Seventh-day Adventist Church / Cơ Đốc Phục Lâm
Some people are convinced that Sunday, the first day of the week, is the Biblical Sabbath. Others believe that Saturday, the seventh day of the week, is the Sabbath.
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Let’s take an in-depth look at this topic and examine the facts about what day is the Sabbath of the Bible. According to the Ten Commandments, the Sabbath is located on the seventh day of the week. Exodus 20:8-10 says the following, “Remember the Sabbath day, to keep it holy. Six days you shall labor and do all your work, but the seventh day is the Sabbath of the Lord your God.” At creation God also rested and declared the seventh day holy (Genesis 2:1-3).
The New Testament is in agreement as to which day is the seventh day of the week. One of the most straight-forward references is found in Luke 23:53-56 & Luke 24:1, and describes Joseph of Arimathaea taking the body of Jesus down off the cross. “Then he took it [the body of Jesus] down, wrapped it in linen, and laid it in a tomb that was hewn out of the rock, where no one had ever lain before. That day was the Preparation, and the Sabbath drew near. And the women who had come with Him from Galilee followed after, and they observed the tomb and how His body was laid. Then they returned and prepared spices and fragrant oils. And they rested on the Sabbath according to the commandment. Now on the first day of the week, very early in the morning, they, and certain other women with them, came to the tomb bringing the spices which they had prepared.”
This Bible passage shows the chronology of the week including how the Sabbath day and the first day of the week relate to each other. According to Luke 23:54, Jesus died on the preparation day which we now call Good Friday. The next day, Sabbath, the women rested according to the commandment. Finally, after the Sabbath, on the first day of the week, Jesus was resurrected.
Therefore, according to the Bible, the Sabbath day can be pinpointed as the day before the first day of the week. Today, we call this day Saturday or the seventh day of the week. In addition, ask any Christian which day comes between Good Friday and Resurrection Sunday—their answer, Saturday.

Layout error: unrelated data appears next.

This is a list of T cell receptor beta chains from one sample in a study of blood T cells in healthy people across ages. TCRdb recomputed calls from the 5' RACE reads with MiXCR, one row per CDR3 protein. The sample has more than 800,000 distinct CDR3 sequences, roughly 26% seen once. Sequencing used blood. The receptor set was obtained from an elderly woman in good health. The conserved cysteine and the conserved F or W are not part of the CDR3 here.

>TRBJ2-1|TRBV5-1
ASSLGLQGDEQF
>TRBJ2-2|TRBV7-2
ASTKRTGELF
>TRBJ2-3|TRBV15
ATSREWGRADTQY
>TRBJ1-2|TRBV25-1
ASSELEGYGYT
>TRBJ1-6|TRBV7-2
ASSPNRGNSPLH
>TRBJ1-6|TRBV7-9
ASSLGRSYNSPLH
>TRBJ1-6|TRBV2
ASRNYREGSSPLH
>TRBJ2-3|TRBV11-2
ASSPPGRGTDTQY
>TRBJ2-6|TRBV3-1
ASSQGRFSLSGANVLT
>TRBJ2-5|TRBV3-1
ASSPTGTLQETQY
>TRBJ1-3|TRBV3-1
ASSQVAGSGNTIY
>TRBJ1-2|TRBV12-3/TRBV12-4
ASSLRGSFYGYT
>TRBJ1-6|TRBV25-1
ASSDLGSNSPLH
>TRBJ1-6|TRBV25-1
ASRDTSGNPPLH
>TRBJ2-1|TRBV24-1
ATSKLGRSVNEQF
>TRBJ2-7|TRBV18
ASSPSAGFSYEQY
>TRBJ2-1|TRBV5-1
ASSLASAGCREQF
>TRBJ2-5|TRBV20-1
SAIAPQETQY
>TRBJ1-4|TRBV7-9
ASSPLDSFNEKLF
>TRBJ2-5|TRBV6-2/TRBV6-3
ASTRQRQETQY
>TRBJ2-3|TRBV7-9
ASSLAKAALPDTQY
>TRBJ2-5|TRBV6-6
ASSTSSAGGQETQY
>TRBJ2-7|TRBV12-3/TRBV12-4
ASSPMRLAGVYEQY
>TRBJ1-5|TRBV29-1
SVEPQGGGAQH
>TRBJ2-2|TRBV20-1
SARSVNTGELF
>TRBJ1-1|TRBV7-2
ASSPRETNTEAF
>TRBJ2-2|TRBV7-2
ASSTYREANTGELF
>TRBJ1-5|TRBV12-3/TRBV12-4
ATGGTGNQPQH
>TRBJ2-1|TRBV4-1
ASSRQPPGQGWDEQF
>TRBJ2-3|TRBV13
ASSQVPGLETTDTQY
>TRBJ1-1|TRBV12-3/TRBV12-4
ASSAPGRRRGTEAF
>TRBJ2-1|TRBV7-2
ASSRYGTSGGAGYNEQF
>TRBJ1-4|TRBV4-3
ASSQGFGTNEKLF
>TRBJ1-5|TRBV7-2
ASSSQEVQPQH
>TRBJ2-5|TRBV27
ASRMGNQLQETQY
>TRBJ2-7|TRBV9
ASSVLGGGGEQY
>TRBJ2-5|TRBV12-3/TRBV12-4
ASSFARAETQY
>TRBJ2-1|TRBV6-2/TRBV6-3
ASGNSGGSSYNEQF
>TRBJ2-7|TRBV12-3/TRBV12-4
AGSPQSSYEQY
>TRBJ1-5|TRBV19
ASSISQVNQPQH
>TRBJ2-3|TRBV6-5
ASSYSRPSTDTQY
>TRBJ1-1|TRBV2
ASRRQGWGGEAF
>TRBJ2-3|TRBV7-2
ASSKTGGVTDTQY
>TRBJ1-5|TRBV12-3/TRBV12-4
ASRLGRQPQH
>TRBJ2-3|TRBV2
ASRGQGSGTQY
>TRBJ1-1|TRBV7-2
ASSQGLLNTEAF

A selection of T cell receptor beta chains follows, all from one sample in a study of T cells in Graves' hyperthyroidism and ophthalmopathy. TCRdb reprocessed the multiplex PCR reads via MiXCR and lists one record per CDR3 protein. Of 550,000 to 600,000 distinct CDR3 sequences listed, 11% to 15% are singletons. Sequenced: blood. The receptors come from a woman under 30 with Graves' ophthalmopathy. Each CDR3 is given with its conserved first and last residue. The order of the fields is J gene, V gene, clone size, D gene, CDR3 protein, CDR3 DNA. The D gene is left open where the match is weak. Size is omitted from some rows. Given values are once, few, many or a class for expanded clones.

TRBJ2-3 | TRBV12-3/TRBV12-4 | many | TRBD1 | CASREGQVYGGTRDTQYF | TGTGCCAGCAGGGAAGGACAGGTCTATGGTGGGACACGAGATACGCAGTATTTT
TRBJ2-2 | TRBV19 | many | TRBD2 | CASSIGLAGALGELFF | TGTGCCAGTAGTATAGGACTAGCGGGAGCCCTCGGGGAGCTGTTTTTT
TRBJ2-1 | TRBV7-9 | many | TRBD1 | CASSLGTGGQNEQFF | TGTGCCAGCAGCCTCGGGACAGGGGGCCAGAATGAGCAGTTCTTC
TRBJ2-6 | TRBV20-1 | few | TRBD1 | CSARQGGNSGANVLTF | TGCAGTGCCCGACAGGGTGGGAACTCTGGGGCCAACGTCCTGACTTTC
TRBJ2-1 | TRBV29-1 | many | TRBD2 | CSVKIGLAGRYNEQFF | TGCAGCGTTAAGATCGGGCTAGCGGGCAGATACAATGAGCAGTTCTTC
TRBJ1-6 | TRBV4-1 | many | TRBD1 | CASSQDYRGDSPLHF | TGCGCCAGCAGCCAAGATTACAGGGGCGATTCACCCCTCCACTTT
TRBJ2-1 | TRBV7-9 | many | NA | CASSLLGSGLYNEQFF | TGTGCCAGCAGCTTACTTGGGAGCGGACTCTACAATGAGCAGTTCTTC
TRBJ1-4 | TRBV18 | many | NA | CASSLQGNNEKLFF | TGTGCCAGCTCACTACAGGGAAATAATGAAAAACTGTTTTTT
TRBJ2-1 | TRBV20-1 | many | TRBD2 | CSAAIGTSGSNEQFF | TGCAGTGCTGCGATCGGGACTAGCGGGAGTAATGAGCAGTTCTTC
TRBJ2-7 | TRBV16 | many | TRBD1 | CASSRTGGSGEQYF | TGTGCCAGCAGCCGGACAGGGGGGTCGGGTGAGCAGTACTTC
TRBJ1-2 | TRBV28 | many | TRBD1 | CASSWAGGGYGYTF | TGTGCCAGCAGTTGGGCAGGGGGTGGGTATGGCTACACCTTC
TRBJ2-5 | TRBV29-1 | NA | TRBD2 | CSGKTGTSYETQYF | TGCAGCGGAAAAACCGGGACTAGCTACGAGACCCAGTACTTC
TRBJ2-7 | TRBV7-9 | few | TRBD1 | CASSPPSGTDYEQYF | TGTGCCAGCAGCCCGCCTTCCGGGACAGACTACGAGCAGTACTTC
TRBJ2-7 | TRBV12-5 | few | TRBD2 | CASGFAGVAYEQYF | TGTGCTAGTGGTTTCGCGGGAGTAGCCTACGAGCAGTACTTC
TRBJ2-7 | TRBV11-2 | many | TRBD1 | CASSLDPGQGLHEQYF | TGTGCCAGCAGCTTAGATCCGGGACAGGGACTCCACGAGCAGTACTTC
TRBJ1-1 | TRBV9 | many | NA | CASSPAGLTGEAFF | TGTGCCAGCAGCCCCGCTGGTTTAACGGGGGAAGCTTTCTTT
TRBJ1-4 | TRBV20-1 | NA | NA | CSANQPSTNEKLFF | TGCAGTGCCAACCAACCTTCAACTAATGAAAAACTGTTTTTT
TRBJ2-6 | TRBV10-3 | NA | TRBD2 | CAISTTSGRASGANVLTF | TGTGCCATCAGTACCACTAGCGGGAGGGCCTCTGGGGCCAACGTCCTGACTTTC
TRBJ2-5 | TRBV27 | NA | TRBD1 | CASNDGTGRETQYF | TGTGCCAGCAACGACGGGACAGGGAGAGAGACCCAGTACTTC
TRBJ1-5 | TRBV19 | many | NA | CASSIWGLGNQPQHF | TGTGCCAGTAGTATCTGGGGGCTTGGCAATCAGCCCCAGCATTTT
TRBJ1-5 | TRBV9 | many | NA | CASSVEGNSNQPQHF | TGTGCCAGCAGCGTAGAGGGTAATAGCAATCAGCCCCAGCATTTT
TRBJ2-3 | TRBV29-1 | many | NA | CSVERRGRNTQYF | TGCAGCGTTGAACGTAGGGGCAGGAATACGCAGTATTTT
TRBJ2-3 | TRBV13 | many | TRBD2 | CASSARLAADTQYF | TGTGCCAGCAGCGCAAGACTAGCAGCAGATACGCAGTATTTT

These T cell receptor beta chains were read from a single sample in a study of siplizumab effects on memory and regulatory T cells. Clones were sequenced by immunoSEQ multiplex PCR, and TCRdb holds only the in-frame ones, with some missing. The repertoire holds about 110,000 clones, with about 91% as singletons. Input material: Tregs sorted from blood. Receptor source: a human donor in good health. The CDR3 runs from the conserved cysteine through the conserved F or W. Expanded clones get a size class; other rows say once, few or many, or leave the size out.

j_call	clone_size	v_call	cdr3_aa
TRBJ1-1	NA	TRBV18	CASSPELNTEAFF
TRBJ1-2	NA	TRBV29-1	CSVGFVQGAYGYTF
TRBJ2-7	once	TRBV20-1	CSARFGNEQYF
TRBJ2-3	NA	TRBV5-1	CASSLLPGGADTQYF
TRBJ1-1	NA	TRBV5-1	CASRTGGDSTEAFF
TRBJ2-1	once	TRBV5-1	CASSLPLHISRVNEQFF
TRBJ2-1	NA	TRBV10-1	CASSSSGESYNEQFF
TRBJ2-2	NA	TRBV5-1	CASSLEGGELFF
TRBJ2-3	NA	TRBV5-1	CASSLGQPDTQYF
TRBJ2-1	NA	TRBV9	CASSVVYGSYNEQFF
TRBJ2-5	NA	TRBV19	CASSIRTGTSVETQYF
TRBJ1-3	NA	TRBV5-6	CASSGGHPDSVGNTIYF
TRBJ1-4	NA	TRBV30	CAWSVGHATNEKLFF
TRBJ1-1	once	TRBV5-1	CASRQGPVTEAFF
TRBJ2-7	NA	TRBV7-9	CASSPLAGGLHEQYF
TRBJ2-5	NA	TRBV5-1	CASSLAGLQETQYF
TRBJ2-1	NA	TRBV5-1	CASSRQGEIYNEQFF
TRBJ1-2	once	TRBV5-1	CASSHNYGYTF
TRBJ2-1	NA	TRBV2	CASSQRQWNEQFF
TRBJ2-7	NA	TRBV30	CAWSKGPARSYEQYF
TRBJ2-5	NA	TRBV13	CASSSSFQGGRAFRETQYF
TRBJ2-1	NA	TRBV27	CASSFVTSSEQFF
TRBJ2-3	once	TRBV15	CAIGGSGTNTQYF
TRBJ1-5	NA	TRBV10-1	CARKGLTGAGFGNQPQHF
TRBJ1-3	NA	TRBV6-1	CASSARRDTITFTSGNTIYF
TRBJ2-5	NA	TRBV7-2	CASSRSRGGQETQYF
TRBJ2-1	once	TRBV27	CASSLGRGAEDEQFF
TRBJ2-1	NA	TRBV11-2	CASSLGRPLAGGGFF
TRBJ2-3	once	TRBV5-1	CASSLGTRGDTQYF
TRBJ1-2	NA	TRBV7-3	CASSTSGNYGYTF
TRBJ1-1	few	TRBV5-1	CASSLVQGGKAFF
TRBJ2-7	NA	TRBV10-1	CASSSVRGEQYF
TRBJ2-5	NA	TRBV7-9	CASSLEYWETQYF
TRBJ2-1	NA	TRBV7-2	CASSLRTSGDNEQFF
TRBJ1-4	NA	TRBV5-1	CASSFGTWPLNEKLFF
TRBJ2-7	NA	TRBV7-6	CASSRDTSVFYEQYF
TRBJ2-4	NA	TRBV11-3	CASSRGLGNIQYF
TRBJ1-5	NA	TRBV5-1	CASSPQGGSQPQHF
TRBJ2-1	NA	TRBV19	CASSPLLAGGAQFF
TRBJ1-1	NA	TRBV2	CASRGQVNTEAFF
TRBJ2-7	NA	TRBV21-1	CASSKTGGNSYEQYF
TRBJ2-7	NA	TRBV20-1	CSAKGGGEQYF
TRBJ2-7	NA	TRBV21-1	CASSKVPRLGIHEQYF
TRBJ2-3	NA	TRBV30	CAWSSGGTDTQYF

Browse: Who changed the Sabbath to Sunday?
Preparation day or sixth day = Friday
Sabbath day or seventh day = Saturday
Resurrection day or first day = Sunday
Many have asked the question, my calendar begins on Monday, doesn’t that make Sunday the seventh day of the week? It is true that many calendars begin on Monday, but some calendars around the world begin on Friday, Saturday or Sunday as well. The answer to this can be found by studying the linguistics or meaning of each day’s name, rather than only looking at the order of the days printed on paper. Any human can change the order of a printed calendar, but it is a lot harder to change every language in the world.
Browse: Was the real Sabbath day lost because of a calendar change?
Consider the Greek language in which the New Testament was written. According to the Bible, the day before the Sabbath was called the preparation day or “paraskeue" in the Greek language. Even today, thousands of years later, the sixth day of the week, called "Friday" in the English calendar, is still called “Paraskeue" in the modern Greek calendar. Therefore the day that comes after Friday is the Sabbath day.
Looking at over 100 languages around the world, the seventh day of the week is translated as “Sabbath”. Here is a short list of languages and their translations: (Arabic: Sabet, Czech: Sobota, Indonesian: Sabtu, Italian: Sabato, Latin: Sabbatum, Portuguese: Sábado, Russian: Subbota, Spanish: Sabado).
What does the English language say about the Sabbath? Webster’s dictionary defines the Sabbath as the following: “Seventh day, Saturday, the seventh day of the week.” (Webster’s New Twentieth Century Dictionary, unabridged 2nd ed.)
Consider this—no language contains a correlating link between the word “Sabbath" and the first day of the week. In fact, not even one language designates another rest day besides the seventh day. This confirms the fact that those who used the original languages understood the meaning of the Sabbath and which day it fell upon.